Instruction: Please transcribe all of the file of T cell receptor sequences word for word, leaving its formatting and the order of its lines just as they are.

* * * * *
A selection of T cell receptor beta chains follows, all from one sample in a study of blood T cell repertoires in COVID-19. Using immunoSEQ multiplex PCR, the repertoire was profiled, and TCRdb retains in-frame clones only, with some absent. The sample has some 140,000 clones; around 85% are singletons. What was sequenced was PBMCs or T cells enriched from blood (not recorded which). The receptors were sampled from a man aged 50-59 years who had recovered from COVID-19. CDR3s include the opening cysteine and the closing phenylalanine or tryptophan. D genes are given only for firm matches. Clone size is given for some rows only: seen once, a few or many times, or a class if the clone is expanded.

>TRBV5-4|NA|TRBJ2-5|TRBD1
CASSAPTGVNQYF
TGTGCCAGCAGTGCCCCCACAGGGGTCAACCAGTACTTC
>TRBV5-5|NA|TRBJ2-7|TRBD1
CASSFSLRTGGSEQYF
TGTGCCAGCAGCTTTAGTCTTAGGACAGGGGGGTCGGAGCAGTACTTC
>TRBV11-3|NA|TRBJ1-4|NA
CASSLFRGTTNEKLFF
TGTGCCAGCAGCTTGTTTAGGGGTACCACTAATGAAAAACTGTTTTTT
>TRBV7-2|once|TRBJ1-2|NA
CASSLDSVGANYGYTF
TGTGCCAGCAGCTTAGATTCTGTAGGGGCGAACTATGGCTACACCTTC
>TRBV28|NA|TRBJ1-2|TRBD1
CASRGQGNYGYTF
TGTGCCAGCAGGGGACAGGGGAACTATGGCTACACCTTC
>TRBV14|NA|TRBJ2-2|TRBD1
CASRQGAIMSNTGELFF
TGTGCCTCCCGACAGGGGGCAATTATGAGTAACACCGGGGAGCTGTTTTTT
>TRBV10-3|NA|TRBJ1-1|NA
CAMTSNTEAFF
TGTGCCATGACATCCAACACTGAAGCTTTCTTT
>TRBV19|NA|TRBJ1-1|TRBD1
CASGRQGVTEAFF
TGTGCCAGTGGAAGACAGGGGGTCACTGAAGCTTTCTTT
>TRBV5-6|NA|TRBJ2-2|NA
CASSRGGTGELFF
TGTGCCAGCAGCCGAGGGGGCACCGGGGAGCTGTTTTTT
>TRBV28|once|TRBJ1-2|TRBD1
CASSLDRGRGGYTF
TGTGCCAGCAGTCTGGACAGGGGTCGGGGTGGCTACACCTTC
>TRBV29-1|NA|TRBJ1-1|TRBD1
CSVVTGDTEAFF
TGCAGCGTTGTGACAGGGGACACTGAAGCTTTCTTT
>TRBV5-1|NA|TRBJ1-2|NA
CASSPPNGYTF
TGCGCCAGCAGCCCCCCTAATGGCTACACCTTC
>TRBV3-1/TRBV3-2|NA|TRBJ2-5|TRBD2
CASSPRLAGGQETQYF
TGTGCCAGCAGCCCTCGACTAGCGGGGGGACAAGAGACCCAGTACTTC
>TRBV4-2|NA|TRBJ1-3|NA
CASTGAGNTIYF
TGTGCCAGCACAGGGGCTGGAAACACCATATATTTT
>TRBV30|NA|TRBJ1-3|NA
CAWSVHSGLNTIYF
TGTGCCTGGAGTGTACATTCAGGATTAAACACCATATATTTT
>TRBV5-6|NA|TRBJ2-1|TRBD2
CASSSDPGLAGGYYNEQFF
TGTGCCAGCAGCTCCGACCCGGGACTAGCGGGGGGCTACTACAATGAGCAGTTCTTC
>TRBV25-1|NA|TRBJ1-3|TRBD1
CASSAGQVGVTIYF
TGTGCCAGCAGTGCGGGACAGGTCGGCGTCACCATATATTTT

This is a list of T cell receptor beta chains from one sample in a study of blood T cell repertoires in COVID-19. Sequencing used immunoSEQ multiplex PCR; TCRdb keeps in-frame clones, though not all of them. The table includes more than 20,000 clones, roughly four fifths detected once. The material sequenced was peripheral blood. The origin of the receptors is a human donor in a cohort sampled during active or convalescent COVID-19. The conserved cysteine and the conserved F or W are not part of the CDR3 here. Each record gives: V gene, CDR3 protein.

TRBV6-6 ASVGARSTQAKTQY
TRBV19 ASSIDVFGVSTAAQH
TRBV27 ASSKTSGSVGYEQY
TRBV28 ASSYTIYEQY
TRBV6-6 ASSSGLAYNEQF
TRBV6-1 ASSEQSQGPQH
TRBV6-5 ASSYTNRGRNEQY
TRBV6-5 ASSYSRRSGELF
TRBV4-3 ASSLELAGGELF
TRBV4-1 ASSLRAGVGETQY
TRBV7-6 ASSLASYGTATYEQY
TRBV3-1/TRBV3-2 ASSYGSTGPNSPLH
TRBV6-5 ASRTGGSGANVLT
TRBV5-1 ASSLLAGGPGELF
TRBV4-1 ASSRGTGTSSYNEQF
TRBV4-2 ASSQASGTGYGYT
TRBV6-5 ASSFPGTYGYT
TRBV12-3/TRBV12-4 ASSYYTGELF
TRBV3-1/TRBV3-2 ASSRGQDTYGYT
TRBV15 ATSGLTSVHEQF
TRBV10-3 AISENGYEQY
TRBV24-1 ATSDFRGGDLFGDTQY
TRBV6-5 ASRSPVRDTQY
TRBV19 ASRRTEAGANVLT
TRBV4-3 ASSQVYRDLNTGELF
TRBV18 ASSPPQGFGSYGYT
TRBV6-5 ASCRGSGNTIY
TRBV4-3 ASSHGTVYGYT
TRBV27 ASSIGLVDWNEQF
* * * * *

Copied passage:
A selection of T cell receptor beta chains follows, all from one sample in a study of blood T cell repertoires in COVID-19. Using immunoSEQ multiplex PCR, the repertoire was profiled, and TCRdb retains in-frame clones only, with some absent. The sample has some 140,000 clones; around 85% are singletons. What was sequenced was PBMCs or T cells enriched from blood (not recorded which). The receptors were sampled from a man aged 50-59 years who had recovered from COVID-19. CDR3s include the opening cysteine and the closing phenylalanine or tryptophan. D genes are given only for firm matches. Clone size is given for some rows only: seen once, a few or many times, or a class if the clone is expanded.

>TRBV5-4|NA|TRBJ2-5|TRBD1
CASSAPTGVNQYF
TGTGCCAGCAGTGCCCCCACAGGGGTCAACCAGTACTTC
>TRBV5-5|NA|TRBJ2-7|TRBD1
CASSFSLRTGGSEQYF
TGTGCCAGCAGCTTTAGTCTTAGGACAGGGGGGTCGGAGCAGTACTTC
>TRBV11-3|NA|TRBJ1-4|NA
CASSLFRGTTNEKLFF
TGTGCCAGCAGCTTGTTTAGGGGTACCACTAATGAAAAACTGTTTTTT
>TRBV7-2|once|TRBJ1-2|NA
CASSLDSVGANYGYTF
TGTGCCAGCAGCTTAGATTCTGTAGGGGCGAACTATGGCTACACCTTC
>TRBV28|NA|TRBJ1-2|TRBD1
CASRGQGNYGYTF
TGTGCCAGCAGGGGACAGGGGAACTATGGCTACACCTTC
>TRBV14|NA|TRBJ2-2|TRBD1
CASRQGAIMSNTGELFF
TGTGCCTCCCGACAGGGGGCAATTATGAGTAACACCGGGGAGCTGTTTTTT
>TRBV10-3|NA|TRBJ1-1|NA
CAMTSNTEAFF
TGTGCCATGACATCCAACACTGAAGCTTTCTTT
>TRBV19|NA|TRBJ1-1|TRBD1
CASGRQGVTEAFF
TGTGCCAGTGGAAGACAGGGGGTCACTGAAGCTTTCTTT
>TRBV5-6|NA|TRBJ2-2|NA
CASSRGGTGELFF
TGTGCCAGCAGCCGAGGGGGCACCGGGGAGCTGTTTTTT
>TRBV28|once|TRBJ1-2|TRBD1
CASSLDRGRGGYTF
TGTGCCAGCAGTCTGGACAGGGGTCGGGGTGGCTACACCTTC
>TRBV29-1|NA|TRBJ1-1|TRBD1
CSVVTGDTEAFF
TGCAGCGTTGTGACAGGGGACACTGAAGCTTTCTTT
>TRBV5-1|NA|TRBJ1-2|NA
CASSPPNGYTF
TGCGCCAGCAGCCCCCCTAATGGCTACACCTTC
>TRBV3-1/TRBV3-2|NA|TRBJ2-5|TRBD2
CASSPRLAGGQETQYF
TGTGCCAGCAGCCCTCGACTAGCGGGGGGACAAGAGACCCAGTACTTC
>TRBV4-2|NA|TRBJ1-3|NA
CASTGAGNTIYF
TGTGCCAGCACAGGGGCTGGAAACACCATATATTTT
>TRBV30|NA|TRBJ1-3|NA
CAWSVHSGLNTIYF
TGTGCCTGGAGTGTACATTCAGGATTAAACACCATATATTTT
>TRBV5-6|NA|TRBJ2-1|TRBD2
CASSSDPGLAGGYYNEQFF
TGTGCCAGCAGCTCCGACCCGGGACTAGCGGGGGGCTACTACAATGAGCAGTTCTTC
>TRBV25-1|NA|TRBJ1-3|TRBD1
CASSAGQVGVTIYF
TGTGCCAGCAGTGCGGGACAGGTCGGCGTCACCATATATTTT

This is a list of T cell receptor beta chains from one sample in a study of blood T cell repertoires in COVID-19. Sequencing used immunoSEQ multiplex PCR; TCRdb keeps in-frame clones, though not all of them. The table includes more than 20,000 clones, roughly four fifths detected once. The material sequenced was peripheral blood. The origin of the receptors is a human donor in a cohort sampled during active or convalescent COVID-19. The conserved cysteine and the conserved F or W are not part of the CDR3 here. Each record gives: V gene, CDR3 protein.

TRBV6-6 ASVGARSTQAKTQY
TRBV19 ASSIDVFGVSTAAQH
TRBV27 ASSKTSGSVGYEQY
TRBV28 ASSYTIYEQY
TRBV6-6 ASSSGLAYNEQF
TRBV6-1 ASSEQSQGPQH
TRBV6-5 ASSYTNRGRNEQY
TRBV6-5 ASSYSRRSGELF
TRBV4-3 ASSLELAGGELF
TRBV4-1 ASSLRAGVGETQY
TRBV7-6 ASSLASYGTATYEQY
TRBV3-1/TRBV3-2 ASSYGSTGPNSPLH
TRBV6-5 ASRTGGSGANVLT
TRBV5-1 ASSLLAGGPGELF
TRBV4-1 ASSRGTGTSSYNEQF
TRBV4-2 ASSQASGTGYGYT
TRBV6-5 ASSFPGTYGYT
TRBV12-3/TRBV12-4 ASSYYTGELF
TRBV3-1/TRBV3-2 ASSRGQDTYGYT
TRBV15 ATSGLTSVHEQF
TRBV10-3 AISENGYEQY
TRBV24-1 ATSDFRGGDLFGDTQY
TRBV6-5 ASRSPVRDTQY
TRBV19 ASRRTEAGANVLT
TRBV4-3 ASSQVYRDLNTGELF
TRBV18 ASSPPQGFGSYGYT
TRBV6-5 ASCRGSGNTIY
TRBV4-3 ASSHGTVYGYT
TRBV27 ASSIGLVDWNEQF